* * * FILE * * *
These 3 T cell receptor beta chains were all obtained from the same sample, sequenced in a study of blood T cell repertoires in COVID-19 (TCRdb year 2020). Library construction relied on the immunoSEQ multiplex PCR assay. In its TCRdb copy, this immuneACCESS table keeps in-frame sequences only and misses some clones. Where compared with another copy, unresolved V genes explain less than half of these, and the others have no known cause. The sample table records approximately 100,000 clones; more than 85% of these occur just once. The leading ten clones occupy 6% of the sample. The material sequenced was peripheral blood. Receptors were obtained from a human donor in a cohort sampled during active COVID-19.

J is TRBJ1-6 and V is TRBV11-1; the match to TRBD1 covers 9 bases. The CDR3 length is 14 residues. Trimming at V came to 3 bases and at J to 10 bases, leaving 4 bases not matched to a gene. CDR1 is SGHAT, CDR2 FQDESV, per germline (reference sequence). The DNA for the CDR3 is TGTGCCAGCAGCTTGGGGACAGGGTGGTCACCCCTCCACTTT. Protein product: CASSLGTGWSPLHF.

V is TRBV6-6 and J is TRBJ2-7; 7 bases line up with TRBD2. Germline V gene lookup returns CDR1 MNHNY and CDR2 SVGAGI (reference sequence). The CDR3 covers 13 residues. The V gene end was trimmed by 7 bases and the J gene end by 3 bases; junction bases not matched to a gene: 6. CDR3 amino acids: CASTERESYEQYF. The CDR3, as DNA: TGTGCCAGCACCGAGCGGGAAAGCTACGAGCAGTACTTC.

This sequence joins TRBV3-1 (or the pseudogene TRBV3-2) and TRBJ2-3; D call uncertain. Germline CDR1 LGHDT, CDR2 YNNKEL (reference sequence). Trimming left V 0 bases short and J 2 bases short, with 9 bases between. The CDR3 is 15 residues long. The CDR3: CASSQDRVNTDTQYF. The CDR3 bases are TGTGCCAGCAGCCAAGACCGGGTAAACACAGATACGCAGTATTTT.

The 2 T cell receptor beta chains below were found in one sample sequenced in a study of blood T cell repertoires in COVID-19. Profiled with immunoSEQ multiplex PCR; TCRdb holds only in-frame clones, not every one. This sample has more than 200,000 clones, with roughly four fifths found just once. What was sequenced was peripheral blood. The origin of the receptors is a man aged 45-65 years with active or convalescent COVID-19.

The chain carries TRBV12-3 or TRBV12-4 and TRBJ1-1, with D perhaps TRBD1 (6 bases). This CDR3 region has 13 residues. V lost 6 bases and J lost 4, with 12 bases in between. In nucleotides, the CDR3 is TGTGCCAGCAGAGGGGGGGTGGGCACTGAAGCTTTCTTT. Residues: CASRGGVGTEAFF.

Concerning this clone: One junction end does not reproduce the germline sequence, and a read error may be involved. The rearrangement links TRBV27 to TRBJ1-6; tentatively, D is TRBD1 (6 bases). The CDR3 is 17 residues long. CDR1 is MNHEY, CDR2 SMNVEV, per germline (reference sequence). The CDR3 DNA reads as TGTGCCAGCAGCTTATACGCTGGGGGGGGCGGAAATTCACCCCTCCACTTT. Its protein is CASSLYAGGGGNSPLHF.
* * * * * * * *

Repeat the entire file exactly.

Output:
These 3 T cell receptor beta chains were all obtained from the same sample, sequenced in a study of blood T cell repertoires in COVID-19 (TCRdb year 2020). Library construction relied on the immunoSEQ multiplex PCR assay. In its TCRdb copy, this immuneACCESS table keeps in-frame sequences only and misses some clones. Where compared with another copy, unresolved V genes explain less than half of these, and the others have no known cause. The sample table records approximately 100,000 clones; more than 85% of these occur just once. The leading ten clones occupy 6% of the sample. The material sequenced was peripheral blood. Receptors were obtained from a human donor in a cohort sampled during active COVID-19.

J is TRBJ1-6 and V is TRBV11-1; the match to TRBD1 covers 9 bases. The CDR3 length is 14 residues. Trimming at V came to 3 bases and at J to 10 bases, leaving 4 bases not matched to a gene. CDR1 is SGHAT, CDR2 FQDESV, per germline (reference sequence). The DNA for the CDR3 is TGTGCCAGCAGCTTGGGGACAGGGTGGTCACCCCTCCACTTT. Protein product: CASSLGTGWSPLHF.

V is TRBV6-6 and J is TRBJ2-7; 7 bases line up with TRBD2. Germline V gene lookup returns CDR1 MNHNY and CDR2 SVGAGI (reference sequence). The CDR3 covers 13 residues. The V gene end was trimmed by 7 bases and the J gene end by 3 bases; junction bases not matched to a gene: 6. CDR3 amino acids: CASTERESYEQYF. The CDR3, as DNA: TGTGCCAGCACCGAGCGGGAAAGCTACGAGCAGTACTTC.

This sequence joins TRBV3-1 (or the pseudogene TRBV3-2) and TRBJ2-3; D call uncertain. Germline CDR1 LGHDT, CDR2 YNNKEL (reference sequence). Trimming left V 0 bases short and J 2 bases short, with 9 bases between. The CDR3 is 15 residues long. The CDR3: CASSQDRVNTDTQYF. The CDR3 bases are TGTGCCAGCAGCCAAGACCGGGTAAACACAGATACGCAGTATTTT.

The 2 T cell receptor beta chains below were found in one sample sequenced in a study of blood T cell repertoires in COVID-19. Profiled with immunoSEQ multiplex PCR; TCRdb holds only in-frame clones, not every one. This sample has more than 200,000 clones, with roughly four fifths found just once. What was sequenced was peripheral blood. The origin of the receptors is a man aged 45-65 years with active or convalescent COVID-19.

The chain carries TRBV12-3 or TRBV12-4 and TRBJ1-1, with D perhaps TRBD1 (6 bases). This CDR3 region has 13 residues. V lost 6 bases and J lost 4, with 12 bases in between. In nucleotides, the CDR3 is TGTGCCAGCAGAGGGGGGGTGGGCACTGAAGCTTTCTTT. Residues: CASRGGVGTEAFF.

Concerning this clone: One junction end does not reproduce the germline sequence, and a read error may be involved. The rearrangement links TRBV27 to TRBJ1-6; tentatively, D is TRBD1 (6 bases). The CDR3 is 17 residues long. CDR1 is MNHEY, CDR2 SMNVEV, per germline (reference sequence). The CDR3 DNA reads as TGTGCCAGCAGCTTATACGCTGGGGGGGGCGGAAATTCACCCCTCCACTTT. Its protein is CASSLYAGGGGNSPLHF.